If large chains are cows eating all the grass (net extractors), short-term rentals are squirrels planting a forest (net contributors). Putting squirrels in cages and trying to milk them defeats the point of having squirrels.

On a personal note, I have enjoyed meeting my guests. One in two wind up talking to me for several hours into the night. I’ve hosted a paramedic on oil exploration vessels and a doctoral candidate studying an extinct form of Taoism.

Amazing people come to San Antonio, let’s invite them to see the real SA.

15 thoughts on “Short-Term Rentals: Milk the Cows, Not the Squirrels

  1. I’ve been on all three sides. Landlord, neighbor of rental, airbnb visitor. It can be a wonderful experience, making new friends, welcoming people to our city with an open heart; but it can also be a nightmare. Loud parties; parking problems; my personal favorite– replacing flooring and carpet due to sewer lines backed up by people flushing things they shouldn’t; stolen property…It’s interesting that we come down on one homeowner for working out of their home and yet allow others to basically create a business in a residential neighborhood that allow public interaction, parking and a higher level of density simply for profit. Regulation, yes, please. Tax? Hopefully not. But if we want a quality of life as our city continues to change we need to slow down, listen to each other and think long-term.

  2. The author seems to be unaware that there is already a requirement for short-term room rentals of less than 30 days to pay the hotel occupancy tax. We have had an Airbnb room that we rent for a couple of years now and a house that we rented as a vacation rental before that. We have always paid the hotel tax. And the rate is not one tenth of a percent as the author states in this article–it is a whopping 16.5% when you add the city and state portions of the tax together. Anyone who is renting out a vacation rental and not collecting and paying this tax is at risk of getting hit with a huge tax bill in the future if the city decides to start enforcing this requirement.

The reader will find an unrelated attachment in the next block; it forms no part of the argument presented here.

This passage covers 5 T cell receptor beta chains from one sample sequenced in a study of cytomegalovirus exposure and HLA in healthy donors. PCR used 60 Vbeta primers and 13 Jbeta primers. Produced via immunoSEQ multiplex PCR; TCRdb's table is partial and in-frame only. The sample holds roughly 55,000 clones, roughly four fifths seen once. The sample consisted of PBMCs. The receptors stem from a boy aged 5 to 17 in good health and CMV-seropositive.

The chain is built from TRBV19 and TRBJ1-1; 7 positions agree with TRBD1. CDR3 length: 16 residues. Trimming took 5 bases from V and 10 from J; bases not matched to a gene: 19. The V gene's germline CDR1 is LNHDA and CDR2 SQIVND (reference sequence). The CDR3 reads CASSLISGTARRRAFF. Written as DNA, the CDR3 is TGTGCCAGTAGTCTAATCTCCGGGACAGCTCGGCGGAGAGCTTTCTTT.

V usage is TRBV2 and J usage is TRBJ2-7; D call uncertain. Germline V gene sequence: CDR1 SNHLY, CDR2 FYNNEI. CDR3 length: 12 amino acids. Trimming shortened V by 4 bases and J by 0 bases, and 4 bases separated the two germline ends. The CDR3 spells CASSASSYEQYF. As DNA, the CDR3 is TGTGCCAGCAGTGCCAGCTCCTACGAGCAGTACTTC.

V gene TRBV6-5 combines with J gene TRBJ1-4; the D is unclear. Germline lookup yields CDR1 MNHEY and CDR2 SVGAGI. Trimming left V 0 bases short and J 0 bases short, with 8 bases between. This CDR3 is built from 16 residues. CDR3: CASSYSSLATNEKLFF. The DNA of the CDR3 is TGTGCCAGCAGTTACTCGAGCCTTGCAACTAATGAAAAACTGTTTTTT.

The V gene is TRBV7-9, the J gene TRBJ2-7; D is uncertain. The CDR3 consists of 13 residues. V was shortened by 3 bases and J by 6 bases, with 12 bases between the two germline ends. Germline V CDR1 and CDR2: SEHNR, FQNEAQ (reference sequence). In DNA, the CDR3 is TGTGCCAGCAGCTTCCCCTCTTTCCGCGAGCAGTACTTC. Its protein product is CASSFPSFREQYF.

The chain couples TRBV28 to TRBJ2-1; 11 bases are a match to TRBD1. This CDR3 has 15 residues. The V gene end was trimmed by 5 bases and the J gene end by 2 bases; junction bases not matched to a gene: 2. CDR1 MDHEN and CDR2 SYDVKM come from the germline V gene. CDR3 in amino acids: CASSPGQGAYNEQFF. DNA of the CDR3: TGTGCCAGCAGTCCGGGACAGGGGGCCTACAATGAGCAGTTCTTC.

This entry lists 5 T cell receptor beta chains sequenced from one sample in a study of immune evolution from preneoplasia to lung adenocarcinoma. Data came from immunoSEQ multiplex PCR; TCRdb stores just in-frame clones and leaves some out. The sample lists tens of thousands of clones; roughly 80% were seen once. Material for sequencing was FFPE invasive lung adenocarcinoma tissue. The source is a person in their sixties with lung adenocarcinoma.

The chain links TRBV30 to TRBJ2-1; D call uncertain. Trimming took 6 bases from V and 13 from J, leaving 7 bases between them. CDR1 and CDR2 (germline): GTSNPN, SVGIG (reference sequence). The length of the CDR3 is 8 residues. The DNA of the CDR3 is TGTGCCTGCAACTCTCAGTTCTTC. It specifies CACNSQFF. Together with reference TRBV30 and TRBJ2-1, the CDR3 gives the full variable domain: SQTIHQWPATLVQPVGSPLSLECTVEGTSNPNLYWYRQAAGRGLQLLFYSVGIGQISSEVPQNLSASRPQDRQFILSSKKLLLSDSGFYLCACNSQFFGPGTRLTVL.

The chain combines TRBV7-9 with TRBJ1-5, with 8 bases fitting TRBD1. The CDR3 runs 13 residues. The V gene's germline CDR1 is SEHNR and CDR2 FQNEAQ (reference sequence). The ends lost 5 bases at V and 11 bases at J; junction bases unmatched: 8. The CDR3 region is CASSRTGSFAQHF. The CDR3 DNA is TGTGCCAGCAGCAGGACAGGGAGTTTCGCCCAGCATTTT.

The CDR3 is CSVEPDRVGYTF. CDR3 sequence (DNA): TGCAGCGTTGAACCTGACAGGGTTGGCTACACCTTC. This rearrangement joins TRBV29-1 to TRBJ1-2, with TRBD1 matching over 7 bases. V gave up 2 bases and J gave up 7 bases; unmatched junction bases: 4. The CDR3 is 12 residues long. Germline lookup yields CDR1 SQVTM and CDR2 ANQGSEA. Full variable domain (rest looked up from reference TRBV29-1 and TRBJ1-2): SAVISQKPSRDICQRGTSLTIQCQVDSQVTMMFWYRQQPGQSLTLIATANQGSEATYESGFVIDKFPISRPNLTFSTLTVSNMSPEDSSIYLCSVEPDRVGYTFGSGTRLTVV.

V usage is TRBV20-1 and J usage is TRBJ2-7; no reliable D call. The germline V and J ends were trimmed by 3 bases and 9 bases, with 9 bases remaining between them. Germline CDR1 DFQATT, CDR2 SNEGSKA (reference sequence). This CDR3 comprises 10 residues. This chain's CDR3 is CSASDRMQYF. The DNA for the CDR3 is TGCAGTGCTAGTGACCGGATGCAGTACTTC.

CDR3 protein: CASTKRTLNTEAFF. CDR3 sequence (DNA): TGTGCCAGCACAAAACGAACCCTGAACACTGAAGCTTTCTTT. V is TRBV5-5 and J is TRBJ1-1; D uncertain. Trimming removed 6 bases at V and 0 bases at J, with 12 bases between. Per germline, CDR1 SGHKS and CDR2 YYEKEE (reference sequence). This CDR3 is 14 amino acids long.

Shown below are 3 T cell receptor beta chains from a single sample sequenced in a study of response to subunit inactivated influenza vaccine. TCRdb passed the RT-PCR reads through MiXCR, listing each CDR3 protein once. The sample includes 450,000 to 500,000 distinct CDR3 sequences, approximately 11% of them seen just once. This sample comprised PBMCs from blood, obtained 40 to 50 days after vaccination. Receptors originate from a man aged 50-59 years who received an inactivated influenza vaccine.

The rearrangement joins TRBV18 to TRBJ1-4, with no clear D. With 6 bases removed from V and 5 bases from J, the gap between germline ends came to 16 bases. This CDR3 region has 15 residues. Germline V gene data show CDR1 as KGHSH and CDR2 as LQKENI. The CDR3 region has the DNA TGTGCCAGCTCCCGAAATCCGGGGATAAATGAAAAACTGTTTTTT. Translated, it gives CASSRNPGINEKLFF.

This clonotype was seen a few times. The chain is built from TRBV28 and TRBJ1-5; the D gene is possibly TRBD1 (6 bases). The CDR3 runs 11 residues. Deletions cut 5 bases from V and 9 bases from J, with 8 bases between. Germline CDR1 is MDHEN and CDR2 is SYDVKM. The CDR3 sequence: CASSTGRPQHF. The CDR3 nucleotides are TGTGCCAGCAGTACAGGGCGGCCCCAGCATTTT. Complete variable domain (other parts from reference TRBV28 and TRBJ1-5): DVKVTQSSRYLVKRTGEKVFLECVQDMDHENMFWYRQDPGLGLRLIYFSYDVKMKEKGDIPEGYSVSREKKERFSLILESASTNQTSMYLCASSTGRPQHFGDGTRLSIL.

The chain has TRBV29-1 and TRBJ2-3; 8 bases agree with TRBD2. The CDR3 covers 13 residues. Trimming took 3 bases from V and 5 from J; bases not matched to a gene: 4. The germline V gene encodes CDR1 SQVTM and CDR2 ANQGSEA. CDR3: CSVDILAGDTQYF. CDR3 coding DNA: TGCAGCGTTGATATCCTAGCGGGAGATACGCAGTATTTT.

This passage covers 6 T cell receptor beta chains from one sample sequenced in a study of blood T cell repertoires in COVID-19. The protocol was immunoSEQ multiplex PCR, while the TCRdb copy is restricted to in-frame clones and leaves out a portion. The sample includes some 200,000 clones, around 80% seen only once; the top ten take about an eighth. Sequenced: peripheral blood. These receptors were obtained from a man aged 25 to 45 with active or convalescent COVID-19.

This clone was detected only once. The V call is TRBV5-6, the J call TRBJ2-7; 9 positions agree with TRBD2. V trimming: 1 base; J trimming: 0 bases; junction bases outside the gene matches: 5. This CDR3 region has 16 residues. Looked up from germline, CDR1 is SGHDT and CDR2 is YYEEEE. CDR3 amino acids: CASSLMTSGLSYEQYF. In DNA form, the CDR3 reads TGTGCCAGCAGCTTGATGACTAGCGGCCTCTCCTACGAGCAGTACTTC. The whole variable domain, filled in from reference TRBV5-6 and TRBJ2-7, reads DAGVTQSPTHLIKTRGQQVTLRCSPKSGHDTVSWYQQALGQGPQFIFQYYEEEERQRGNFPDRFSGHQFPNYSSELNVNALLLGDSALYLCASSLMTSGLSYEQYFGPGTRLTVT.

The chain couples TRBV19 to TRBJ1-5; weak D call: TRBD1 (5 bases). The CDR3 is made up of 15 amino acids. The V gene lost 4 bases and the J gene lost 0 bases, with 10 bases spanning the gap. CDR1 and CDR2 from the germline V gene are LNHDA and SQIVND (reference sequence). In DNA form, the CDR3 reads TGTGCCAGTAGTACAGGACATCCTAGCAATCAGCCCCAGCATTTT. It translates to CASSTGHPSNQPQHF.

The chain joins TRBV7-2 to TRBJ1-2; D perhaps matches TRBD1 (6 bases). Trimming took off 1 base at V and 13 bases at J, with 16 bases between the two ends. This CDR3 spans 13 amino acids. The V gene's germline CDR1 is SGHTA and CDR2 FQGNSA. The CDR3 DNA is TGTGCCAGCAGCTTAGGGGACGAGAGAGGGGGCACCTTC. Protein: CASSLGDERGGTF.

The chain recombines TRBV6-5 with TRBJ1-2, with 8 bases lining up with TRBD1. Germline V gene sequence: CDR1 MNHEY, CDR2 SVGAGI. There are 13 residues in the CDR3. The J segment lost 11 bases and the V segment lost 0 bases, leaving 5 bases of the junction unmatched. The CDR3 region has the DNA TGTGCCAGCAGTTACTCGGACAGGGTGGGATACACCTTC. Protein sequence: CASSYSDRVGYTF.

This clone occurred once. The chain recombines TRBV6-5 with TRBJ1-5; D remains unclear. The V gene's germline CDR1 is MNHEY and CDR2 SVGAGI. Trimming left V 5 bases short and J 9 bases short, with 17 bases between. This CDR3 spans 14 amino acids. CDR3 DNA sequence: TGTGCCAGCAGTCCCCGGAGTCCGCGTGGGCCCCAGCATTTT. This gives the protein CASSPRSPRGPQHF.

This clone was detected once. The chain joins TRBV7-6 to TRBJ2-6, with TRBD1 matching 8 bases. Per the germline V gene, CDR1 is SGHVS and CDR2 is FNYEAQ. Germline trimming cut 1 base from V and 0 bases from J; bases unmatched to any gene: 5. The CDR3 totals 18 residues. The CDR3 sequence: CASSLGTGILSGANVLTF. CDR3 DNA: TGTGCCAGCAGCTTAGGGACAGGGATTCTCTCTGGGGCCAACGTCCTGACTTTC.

• I can understand how that could be interpreted that way. As is typical there is conflicting data within the code itself and the city webpages. Any person who wanted to make counter to such a claim would have standing based on two items. Firstly that the tax has a specific authorization under 31-68(a) that names “hotel” and second that IV.15-18 has a more limited definition of “hotel”.

          Sec. 31-68. – Tax authorized; tax rate; exceptions to tax.

          (a) Authorization. There is hereby levied a tax upon the cost of or consideration paid for a sleeping room or sleeping facility furnished by any hotel.

          ARTICLE IV. – HOTELS[2]

          Sec. 15-81. – Definitions.

          The term hotel, within the meaning of this article, is any hotel, lodging house or inn in the city having three (3) or more rooms where transient guests are fed or lodged for pay.

          (Code 1950, § 29-1; Code 1959, § 18-59)

        • Don’t take my word for it. Call the revenue office and ask for yourself. You can choose to interpret however you want, but you are taking a risk of getting hit with a huge tax bill if the city decides to retroactively enforce the requirement.

  3. I haven’t yet done airbnb in San Antonio but I’ve done it other places I’ve lived. We did short term rentals in an additional room we had in our house. In the two years I did airbnb I never had loud and obnoxious guests, I never had guests that had more than one vehicle (often times they had no vehicle), and I never had an issue with our neighbors ‘fearing’ our guests. There needs to be little to no regulation for airbnb hosts that are hosting guests in an extra room or mother-in-law, as the hosts are usually present and can solve issues as they arise. For short term rentals of a whole home/apartment without the host present, well that is a different situation and maybe requires some rules. I hope the city plans to regulate whole home short term rentals vs host sharing their space rentals quite differently.